Author Jerry Iannelli

Porsche_Design_Tower_November_2016Via Wikimedia Commons

This past March 23, singer Alicia Keys headlined the grand-opening party for the Porsche Design Tower, an ultraluxury condominium complex in Sunny Isles Beach built by father-and-son Miami developers (and former Trump business partners) Michael and Gil Dezer. The event was a spectacular display of wealth at the Porsche Tower, a massive steel-gray building filled with spartan German decor, billionaire investors, and elevators that lift whole cars right into residents’ condo units.

Just a few months later, the developers have been tied to an international money-laundering probe in Brazil looking into whether a Brazilian contractor funneled millions into the United States to avoid taxes.

neonazisMonroe County Sheriff's Office

For the past year, Brandon Russell has saluted the flag and worn the uniform of the Florida National Guard while serving his country as a private first class. But in his suburban Tampa apartment, Russell and his three roommates pledged allegiance to a whole different ideal. Russell’s bedroom was decorated with neo-Nazi and white supremacist propaganda and a framed photo of Oklahoma City bomber Timothy McVeigh. His garage was full of guns, ammo, and high-powered materials for bomb-making.

Russell is now in federal custody after Monroe County Sheriff’s deputies arrested him in Key Largo this past Sunday. He was busted after a bizarre and bloody massacre last Friday, when one of his three neo-Nazi roommates — 18-year-old Devon Arthurs — apparently converted to Islam and then executed their other two housemates.
balharbourGoogle Street View

Mention Bal Harbour to a random Miamian, and two things come to mind: an über-luxury shopping mall and one of the most notorious speed traps on A1A. Violent drug-related shootings would certainly not appear on that list.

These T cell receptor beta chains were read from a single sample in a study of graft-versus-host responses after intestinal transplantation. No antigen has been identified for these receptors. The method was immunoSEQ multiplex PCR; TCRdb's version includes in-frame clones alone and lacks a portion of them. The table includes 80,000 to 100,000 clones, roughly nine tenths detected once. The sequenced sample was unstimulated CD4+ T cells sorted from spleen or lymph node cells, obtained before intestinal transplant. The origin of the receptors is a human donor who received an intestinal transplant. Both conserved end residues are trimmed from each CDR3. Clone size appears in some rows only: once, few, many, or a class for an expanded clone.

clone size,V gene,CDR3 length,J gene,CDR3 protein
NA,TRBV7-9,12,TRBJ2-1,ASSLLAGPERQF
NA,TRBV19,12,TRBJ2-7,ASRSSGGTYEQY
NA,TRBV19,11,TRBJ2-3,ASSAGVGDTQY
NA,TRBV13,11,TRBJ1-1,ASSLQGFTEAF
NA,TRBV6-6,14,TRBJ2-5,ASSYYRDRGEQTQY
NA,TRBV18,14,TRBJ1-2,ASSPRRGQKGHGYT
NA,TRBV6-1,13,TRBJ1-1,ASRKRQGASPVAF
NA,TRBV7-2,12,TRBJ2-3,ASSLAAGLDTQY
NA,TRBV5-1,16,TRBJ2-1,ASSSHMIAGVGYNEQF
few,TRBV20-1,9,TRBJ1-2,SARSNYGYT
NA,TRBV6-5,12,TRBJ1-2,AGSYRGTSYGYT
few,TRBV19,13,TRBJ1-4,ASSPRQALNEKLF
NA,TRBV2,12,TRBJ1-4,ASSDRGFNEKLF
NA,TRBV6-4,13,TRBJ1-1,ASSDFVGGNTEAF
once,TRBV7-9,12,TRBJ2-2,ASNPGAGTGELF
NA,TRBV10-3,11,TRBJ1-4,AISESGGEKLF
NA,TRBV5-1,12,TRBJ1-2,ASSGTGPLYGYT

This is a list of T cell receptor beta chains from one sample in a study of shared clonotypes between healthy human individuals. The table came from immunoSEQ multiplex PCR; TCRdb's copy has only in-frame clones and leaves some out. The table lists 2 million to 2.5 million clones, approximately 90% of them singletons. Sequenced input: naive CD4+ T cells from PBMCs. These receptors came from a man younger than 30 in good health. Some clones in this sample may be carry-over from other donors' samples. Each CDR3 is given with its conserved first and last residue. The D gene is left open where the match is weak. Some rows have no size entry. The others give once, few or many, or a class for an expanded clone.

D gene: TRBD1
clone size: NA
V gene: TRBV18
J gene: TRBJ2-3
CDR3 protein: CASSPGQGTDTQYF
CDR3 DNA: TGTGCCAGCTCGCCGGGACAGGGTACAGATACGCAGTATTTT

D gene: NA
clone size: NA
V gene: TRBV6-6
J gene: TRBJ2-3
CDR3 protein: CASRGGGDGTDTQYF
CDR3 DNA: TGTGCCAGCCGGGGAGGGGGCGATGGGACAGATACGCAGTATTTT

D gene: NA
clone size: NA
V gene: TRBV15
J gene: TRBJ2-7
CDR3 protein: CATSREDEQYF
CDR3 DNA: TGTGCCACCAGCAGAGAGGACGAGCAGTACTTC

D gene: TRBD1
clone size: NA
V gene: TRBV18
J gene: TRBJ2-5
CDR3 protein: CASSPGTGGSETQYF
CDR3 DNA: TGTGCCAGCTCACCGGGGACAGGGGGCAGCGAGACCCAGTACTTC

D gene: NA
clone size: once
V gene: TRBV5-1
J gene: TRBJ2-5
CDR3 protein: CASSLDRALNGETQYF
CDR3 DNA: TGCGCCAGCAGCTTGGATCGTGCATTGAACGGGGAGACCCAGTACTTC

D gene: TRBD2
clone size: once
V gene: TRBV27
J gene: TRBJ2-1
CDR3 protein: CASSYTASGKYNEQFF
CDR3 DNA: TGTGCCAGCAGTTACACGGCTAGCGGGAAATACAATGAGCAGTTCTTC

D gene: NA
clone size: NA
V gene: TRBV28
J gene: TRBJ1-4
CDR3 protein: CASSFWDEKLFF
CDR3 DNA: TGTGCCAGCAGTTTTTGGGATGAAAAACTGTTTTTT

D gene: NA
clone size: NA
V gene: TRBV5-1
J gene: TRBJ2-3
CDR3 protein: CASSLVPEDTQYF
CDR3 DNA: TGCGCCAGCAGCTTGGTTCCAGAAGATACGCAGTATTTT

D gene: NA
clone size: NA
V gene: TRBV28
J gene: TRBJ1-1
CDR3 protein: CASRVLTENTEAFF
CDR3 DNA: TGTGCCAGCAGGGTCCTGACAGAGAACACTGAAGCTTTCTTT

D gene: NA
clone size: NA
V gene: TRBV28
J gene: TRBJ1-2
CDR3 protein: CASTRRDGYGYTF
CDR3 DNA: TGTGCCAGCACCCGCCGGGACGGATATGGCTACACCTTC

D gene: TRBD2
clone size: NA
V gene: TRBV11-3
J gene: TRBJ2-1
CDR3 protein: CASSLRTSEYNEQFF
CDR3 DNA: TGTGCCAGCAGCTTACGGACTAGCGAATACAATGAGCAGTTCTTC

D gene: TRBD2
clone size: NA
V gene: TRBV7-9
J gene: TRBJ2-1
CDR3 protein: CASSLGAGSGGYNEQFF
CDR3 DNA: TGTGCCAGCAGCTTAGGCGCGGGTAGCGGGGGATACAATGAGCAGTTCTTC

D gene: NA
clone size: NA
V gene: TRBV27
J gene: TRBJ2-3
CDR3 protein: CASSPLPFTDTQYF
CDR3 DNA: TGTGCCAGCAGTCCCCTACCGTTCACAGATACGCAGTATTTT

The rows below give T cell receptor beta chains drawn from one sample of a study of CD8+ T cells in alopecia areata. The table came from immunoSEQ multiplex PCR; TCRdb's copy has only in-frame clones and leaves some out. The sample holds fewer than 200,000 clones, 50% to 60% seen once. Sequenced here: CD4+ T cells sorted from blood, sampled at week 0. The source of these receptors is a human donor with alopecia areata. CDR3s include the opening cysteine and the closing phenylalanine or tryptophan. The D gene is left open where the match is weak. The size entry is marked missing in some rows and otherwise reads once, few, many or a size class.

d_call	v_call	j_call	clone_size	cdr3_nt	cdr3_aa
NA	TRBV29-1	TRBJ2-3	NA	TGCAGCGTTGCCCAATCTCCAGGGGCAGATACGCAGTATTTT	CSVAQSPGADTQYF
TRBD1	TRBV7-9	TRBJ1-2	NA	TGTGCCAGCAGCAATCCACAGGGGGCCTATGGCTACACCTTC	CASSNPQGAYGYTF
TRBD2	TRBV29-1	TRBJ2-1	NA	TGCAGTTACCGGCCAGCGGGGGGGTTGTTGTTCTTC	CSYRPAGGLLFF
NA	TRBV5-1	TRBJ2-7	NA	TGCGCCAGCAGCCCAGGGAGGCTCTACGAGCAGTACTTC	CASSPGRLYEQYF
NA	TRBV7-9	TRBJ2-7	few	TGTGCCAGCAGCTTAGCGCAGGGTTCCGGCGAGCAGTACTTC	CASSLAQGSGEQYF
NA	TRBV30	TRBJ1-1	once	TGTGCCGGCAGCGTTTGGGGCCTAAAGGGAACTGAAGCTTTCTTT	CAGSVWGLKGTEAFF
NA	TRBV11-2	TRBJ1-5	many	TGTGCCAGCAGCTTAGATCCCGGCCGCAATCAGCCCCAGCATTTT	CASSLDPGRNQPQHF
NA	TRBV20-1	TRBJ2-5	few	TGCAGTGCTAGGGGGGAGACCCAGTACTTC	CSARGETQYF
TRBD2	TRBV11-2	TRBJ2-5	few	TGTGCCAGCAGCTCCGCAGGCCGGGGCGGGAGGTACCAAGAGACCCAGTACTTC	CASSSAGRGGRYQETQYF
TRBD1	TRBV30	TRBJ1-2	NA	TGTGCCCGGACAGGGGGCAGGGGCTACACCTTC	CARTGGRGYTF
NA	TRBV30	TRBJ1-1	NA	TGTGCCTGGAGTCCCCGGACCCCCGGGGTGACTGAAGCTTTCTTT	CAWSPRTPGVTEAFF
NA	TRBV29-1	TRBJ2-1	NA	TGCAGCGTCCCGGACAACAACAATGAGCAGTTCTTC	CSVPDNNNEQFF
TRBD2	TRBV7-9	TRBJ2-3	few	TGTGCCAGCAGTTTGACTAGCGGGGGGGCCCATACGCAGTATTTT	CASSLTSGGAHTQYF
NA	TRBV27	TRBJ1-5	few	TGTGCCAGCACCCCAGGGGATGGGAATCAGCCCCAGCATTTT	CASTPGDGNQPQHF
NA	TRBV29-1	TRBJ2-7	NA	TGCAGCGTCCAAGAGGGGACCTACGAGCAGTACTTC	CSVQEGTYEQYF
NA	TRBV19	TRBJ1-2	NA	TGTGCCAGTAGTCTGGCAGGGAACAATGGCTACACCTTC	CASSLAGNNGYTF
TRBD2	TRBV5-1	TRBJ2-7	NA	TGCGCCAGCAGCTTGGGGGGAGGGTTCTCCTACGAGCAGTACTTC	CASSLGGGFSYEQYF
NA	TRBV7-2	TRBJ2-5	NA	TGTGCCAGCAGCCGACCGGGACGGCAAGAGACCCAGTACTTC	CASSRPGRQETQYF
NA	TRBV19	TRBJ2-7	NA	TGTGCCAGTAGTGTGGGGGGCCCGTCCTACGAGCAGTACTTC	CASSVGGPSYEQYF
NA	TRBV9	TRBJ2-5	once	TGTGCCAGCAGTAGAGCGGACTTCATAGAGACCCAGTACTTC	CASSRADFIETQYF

Yet that’s exactly what Bal Harbour’s small police force — fresh off a house cleaning over a major international money-laundering scandal — has been grappling with for the past two weeks after a 49-year-old man was shot twice in the parking lot of a beachfront condo building.

kinseyYouTube

Miami-Dade’s top prosecutor, State Attorney Katherine Fernandez Rundle, has recently faced a tidal wave of criticism from police-reform activists for her reluctance to prosecute cops who kill on the job. Today, Rundle did something she’s never done in her 24 years in office: charged an officer for an on-duty shooting.

The Miami-Dade State Attorney’s Office announced it has charged North Miami SWAT Officer Jonathan Aledda with felony attempted manslaughter and misdemeanor culpable negligence after Aledda shot Charles Kinsey, an unarmed black man, in July 2016. Kinsey was simply trying to help an autistic man, Arnaldo Rios-Soto, out of the street when a bystander called 911 and said Rios-Soto might have been holding a gun. Rios-Soto was, in fact, holding a toy truck when Aledda fired his weapon.

A cell-phone video caught Kinsey lying on his back with his arms in the air, repeatedly stressing he was complying with cops, and begging officers not to shoot just before he was hit.

littlehavanaMiami-Dade Corrections

Going into debt with a drug dealer is never a fantastic game plan. But police say one Miami man who stiffed his connection out of $500 worth of narcotics ended up suffering far worse payback than he ever could have imagined.

The victim, whom police haven’t identified, ended up kidnapped at gunpoint, locked on a Little Havana back patio for four days, and then shot in the head. Amazingly, he survived the ordeal, and police have now arrested four people behind the bloody payback, including a 21-year-old woman who cops say pulled the trigger